Pictured above is one of my roommates. I was reminded of her while reading “Ancient Sorceries” (1908) by Algernon Blackwood, one of the stories included in H.P. Lovecraft Selects, a compilation of tales drawn from Lovecraft’s essay on horror fiction. It has a lot to do with cats, with a town seemingly populated by witches who can take the form of cats, and few works of prose have so vividly conveyed an essence of catness before any actual cats even show up.
The inn, a rambling ancient house, the atmosphere of the old coaching days still about it, apparently did not welcome him too warmly. He felt he was only tolerated, he said. But it was cheap and comfortable, and the delicious cup of afternoon tea he ordered at once made him feel reallyvery pleased with himself for leaving the train inthis bold, original way. For to him it had seemed bold and original. He felt something of a dog. His room, too, soothed him with its dark panelling and low irregular ceiling, and the long sloping passage that led to it seemed the natural pathway to a real Chamber of Sleep—a little dim cubby hole out of the world where noise could not enter. It looked upon the courtyard at the back. It was all very charming, and made him think of himself as dressed in very soft velvet somehow, and the floors seemed padded, the walls provided with cushions. The sounds of the streets could not penetrate there. It was an atmosphere of absolute rest thatsurrounded him.
Lovecraft mentions it as the best of Blackwood’s John Silence stories, Silence being a physician detective a bit of the Sherlock Holmes type, though Lovecraft spends a lot more time talking about “The Willows” and other Blackwood stories. Still, it’s not hard to imagine “Ancient Sorceries” had some influence on Lovecraft’s stories about Ulthar, the town in his Dreamlands where cats are revered. I’d also bet it was a big influence on Val Lewton’s Cat People, especially in how the narrative begins to focus on a single young woman who seduces the protagonist.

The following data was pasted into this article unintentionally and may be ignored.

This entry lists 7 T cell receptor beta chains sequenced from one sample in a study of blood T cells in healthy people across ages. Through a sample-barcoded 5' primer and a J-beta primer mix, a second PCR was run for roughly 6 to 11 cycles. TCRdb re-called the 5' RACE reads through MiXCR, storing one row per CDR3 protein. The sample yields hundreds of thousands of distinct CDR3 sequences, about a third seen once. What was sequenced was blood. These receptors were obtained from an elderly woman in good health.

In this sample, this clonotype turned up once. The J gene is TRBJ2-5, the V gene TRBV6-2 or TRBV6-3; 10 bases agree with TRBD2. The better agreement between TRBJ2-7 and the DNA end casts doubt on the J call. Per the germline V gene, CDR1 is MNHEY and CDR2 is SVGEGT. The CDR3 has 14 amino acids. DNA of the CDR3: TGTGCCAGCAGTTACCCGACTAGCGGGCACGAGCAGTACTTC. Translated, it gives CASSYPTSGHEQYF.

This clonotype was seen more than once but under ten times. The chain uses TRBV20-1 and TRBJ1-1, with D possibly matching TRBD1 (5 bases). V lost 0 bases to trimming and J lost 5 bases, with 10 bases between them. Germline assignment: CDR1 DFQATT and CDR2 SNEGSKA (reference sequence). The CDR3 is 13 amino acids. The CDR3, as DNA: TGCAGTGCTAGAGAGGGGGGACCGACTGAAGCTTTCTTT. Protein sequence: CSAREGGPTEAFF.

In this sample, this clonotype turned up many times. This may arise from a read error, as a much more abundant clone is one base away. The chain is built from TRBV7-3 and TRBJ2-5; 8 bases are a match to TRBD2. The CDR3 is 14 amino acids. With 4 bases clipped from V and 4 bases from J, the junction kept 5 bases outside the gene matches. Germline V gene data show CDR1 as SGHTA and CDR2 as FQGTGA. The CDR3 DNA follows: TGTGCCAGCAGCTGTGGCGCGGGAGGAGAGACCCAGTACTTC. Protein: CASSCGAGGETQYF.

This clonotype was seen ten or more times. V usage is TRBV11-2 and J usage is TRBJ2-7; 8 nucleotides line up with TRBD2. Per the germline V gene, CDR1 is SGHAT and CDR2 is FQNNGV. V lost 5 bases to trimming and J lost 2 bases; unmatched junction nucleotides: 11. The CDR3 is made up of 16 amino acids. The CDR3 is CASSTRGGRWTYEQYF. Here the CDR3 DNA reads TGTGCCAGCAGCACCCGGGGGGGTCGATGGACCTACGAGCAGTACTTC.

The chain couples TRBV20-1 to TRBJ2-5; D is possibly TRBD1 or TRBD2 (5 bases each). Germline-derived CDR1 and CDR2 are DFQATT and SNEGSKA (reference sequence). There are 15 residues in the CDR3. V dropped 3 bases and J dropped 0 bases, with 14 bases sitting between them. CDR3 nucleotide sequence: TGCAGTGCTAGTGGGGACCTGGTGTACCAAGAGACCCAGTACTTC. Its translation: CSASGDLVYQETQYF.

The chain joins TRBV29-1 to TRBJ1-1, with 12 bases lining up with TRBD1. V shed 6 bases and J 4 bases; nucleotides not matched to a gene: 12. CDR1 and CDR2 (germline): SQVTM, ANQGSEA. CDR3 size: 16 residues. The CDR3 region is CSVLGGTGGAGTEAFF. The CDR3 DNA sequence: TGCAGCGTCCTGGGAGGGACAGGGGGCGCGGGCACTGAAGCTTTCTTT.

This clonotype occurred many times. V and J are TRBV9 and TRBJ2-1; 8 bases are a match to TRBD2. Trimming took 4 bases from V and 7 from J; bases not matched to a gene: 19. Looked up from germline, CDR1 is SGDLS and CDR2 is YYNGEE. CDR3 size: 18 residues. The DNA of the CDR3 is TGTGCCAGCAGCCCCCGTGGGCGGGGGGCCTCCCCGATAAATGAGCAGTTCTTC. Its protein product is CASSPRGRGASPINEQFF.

She moved wonderfully, with sinuous grace, like a young panther, and her approach filled him with such delicious bewilderment that he was utterly unable to tell at first what her face was like, or discover what it was about the whole presentment of the creature that filled him anew with trepidation and delight.
I love that detail about not being able to see her face. Much of the story is spent on the general atmosphere and character of the town before the girl is introduced. Blackwood so wonderfully communicates the sense of falling under a spell, of simultaneous fear and pleasure. The story is one of the most wonderful I’ve read for simply sinking into. There’s also a great psychological element to it as the protagonist—not Silence but a nervous man who tells the story to him—attributes much of the dread and longing he feels to something inside him, to a fearful possibility of acknowledging something fundamental about his own nature. The traditional interpretation of this would be to say that the protagonist, Vezin, is struggling with repressed homosexuality, which is fair. Especially insofar as homosexuality at the time brought with it the sense of so much danger and uncertainty. But for not being explicitly about homosexuality, the story allows us to experience this sense as something that still has, and likely always will, have currency. We are still dreadfully mysterious to ourselves.